One of the most rampant messages in mental health advocacy among peers is “I am not my illness,” which also requires you to view yourself as ill, which I never have, even with such “damning” diagnoses like Schizoaffective and PTSD. The thing is, if you are not your illness, why is it the focus of your day 24/7? Why are you constantly evaluating your symptoms to the point where simple, normal, everyday reactions are suddenly a product of your “illness” and you post each bad moment (with a sprinkle of good)? Don’t get me wrong, I get that the whole point is to erase stigma, especially when a diagnosis is on the schizophrenia spectrum. We’re seen as dangerous or unpredictable or unfit for society, and to come out and share your story theoretically shows people that we do not fit those labels. You know what else shows that?

Literally living your life.

Literally.

I hate that word literally, but this time I actually mean LITERALLY.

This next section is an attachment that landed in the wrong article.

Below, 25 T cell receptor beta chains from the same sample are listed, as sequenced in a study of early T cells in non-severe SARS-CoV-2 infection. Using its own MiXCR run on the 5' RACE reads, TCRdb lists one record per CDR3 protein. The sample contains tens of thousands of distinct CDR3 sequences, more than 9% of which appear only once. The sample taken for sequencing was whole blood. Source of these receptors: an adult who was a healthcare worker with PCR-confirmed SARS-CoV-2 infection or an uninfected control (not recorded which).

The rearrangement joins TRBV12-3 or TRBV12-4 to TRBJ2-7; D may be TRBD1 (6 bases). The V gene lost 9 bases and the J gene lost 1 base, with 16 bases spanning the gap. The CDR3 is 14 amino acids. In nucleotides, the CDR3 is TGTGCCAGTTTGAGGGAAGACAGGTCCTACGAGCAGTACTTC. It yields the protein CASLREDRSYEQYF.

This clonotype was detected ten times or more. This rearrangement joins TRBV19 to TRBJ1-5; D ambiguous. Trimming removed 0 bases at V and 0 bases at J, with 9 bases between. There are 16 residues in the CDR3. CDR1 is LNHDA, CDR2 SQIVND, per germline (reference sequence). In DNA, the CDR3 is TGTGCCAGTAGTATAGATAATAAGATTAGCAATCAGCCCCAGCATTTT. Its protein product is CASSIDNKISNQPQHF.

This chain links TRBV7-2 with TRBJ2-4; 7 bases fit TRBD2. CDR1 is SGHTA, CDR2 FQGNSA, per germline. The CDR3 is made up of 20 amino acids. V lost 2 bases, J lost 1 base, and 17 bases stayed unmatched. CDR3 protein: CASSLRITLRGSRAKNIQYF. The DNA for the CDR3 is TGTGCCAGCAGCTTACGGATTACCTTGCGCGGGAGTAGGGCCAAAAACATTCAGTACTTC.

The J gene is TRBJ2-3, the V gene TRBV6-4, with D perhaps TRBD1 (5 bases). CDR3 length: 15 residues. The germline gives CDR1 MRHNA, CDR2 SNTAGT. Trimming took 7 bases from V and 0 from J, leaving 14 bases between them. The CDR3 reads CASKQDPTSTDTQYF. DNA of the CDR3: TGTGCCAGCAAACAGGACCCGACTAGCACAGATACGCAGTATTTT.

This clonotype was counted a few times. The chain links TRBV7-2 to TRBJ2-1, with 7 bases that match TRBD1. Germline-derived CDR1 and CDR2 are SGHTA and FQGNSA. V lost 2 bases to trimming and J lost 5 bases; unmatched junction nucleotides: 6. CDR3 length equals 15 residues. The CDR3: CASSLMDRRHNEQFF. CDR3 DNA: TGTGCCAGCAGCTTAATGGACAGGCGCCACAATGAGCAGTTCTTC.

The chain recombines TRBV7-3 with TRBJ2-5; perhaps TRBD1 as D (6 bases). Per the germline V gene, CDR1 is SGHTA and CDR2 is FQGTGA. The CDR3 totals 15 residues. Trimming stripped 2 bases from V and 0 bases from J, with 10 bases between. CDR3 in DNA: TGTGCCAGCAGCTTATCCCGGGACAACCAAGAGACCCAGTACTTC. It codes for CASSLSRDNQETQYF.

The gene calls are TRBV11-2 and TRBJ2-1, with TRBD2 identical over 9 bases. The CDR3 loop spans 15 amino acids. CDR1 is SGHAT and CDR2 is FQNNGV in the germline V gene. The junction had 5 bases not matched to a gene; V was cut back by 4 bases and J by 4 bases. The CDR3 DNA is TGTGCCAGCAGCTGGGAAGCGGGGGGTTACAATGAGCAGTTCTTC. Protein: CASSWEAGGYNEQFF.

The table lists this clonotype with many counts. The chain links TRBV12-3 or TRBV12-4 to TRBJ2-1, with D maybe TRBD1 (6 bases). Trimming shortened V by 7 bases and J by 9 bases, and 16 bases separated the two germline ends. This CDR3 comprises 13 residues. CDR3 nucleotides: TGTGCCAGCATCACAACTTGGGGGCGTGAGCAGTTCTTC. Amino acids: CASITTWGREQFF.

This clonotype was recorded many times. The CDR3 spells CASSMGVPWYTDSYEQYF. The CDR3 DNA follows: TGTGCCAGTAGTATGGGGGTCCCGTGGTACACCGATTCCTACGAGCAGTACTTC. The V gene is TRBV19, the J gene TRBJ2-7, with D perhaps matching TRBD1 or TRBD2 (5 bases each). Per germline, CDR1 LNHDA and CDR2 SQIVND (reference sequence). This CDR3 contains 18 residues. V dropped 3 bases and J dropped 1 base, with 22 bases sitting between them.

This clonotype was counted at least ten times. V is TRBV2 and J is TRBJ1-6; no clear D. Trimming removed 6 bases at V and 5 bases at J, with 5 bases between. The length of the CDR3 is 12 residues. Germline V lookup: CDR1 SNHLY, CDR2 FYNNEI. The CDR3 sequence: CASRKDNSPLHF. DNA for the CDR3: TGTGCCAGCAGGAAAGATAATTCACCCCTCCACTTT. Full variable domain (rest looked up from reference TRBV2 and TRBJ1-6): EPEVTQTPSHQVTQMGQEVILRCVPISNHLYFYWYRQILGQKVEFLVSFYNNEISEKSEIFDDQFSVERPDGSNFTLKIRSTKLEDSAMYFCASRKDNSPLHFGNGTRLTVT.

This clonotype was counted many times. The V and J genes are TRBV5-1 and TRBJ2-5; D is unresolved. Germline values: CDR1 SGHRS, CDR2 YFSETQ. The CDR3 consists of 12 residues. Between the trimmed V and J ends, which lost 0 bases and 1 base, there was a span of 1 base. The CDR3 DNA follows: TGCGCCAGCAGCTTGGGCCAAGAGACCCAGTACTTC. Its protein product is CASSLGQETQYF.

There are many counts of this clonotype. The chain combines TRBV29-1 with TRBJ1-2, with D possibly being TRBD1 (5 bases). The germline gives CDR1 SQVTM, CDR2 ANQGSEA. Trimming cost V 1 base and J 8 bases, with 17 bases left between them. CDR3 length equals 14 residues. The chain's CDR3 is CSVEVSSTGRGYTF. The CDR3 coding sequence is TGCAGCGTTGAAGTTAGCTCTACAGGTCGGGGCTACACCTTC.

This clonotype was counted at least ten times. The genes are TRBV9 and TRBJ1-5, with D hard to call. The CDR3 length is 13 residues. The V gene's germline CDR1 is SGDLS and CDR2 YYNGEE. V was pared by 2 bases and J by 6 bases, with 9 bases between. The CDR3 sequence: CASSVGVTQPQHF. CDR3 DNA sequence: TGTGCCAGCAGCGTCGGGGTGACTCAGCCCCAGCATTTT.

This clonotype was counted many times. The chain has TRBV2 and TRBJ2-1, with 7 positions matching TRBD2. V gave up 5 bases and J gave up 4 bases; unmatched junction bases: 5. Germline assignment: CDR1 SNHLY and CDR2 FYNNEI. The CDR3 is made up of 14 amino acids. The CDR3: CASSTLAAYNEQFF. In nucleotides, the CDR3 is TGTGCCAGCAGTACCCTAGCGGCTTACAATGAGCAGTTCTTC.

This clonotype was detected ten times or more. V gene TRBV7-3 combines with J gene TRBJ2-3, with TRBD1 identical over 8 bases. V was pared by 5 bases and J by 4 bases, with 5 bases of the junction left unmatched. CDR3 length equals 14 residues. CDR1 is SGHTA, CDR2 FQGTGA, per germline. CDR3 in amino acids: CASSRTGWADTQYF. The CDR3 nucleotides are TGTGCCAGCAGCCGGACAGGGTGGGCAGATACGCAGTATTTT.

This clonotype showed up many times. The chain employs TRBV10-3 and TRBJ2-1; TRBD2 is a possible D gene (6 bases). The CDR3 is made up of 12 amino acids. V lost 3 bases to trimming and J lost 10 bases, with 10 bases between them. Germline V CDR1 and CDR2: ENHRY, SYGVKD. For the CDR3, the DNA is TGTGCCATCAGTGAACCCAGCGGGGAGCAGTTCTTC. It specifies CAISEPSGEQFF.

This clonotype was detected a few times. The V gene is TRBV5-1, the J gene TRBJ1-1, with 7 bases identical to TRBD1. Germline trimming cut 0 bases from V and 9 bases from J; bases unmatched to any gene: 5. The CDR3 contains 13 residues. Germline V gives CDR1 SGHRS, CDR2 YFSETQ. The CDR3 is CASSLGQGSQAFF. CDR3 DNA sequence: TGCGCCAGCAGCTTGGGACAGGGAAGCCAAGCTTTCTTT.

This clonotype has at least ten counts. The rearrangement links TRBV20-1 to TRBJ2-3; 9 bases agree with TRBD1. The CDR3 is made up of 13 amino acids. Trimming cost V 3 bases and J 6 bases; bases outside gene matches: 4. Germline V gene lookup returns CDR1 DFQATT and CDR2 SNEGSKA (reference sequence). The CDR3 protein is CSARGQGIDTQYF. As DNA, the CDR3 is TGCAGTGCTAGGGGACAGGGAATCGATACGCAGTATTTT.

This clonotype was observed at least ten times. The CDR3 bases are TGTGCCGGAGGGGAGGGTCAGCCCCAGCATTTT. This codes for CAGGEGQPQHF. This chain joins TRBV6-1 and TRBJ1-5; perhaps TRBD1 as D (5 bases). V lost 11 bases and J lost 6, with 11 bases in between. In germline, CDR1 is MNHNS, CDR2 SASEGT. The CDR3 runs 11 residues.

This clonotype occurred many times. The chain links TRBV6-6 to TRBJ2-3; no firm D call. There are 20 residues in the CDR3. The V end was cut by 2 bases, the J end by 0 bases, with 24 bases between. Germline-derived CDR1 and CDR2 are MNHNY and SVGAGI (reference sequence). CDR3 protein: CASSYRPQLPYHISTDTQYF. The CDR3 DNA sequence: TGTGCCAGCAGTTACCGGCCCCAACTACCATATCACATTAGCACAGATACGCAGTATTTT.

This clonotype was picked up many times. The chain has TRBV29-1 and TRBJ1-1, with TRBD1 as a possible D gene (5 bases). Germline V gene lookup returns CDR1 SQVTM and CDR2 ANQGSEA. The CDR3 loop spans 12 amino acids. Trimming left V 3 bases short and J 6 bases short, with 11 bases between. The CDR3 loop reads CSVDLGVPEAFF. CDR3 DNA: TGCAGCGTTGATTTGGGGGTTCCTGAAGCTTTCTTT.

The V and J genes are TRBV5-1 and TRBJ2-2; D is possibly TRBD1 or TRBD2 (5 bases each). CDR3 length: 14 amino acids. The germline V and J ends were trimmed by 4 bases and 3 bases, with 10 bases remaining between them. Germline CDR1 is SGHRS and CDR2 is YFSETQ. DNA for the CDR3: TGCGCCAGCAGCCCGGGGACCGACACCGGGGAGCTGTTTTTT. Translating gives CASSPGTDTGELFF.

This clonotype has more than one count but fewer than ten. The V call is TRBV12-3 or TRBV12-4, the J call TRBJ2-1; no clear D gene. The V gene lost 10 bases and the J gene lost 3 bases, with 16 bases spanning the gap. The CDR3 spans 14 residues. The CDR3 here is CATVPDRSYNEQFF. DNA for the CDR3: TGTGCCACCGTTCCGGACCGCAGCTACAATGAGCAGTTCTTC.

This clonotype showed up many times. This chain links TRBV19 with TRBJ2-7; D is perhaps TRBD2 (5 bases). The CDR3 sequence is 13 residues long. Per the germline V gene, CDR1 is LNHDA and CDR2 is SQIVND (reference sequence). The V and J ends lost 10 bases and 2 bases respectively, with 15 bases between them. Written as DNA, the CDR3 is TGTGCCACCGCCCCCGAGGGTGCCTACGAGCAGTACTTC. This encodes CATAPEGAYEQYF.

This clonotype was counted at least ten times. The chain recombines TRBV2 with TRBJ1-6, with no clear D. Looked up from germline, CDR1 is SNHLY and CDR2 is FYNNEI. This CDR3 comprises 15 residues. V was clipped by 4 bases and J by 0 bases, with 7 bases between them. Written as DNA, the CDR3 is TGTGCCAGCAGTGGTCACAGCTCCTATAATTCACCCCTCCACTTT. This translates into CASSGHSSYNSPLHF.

I’ve held a job for the last five years, I go to college, I love reading, art, writing, making music, writing songs, shopping, traveling, driving, going out for a drink once in a while. I enjoy people for the most part, until I’ve had enough of them. Best Buy and other tech stores are my safe haven. I would like to work in a lab one day or maybe as an editor or maybe both. The last thing on my mind is schizoaffective, and not because I don’t deal with bizarre thoughts or anxieties or delusions or voices or voice-thoughts or visual interruptions, but because the more I focus on it, the worse it gets.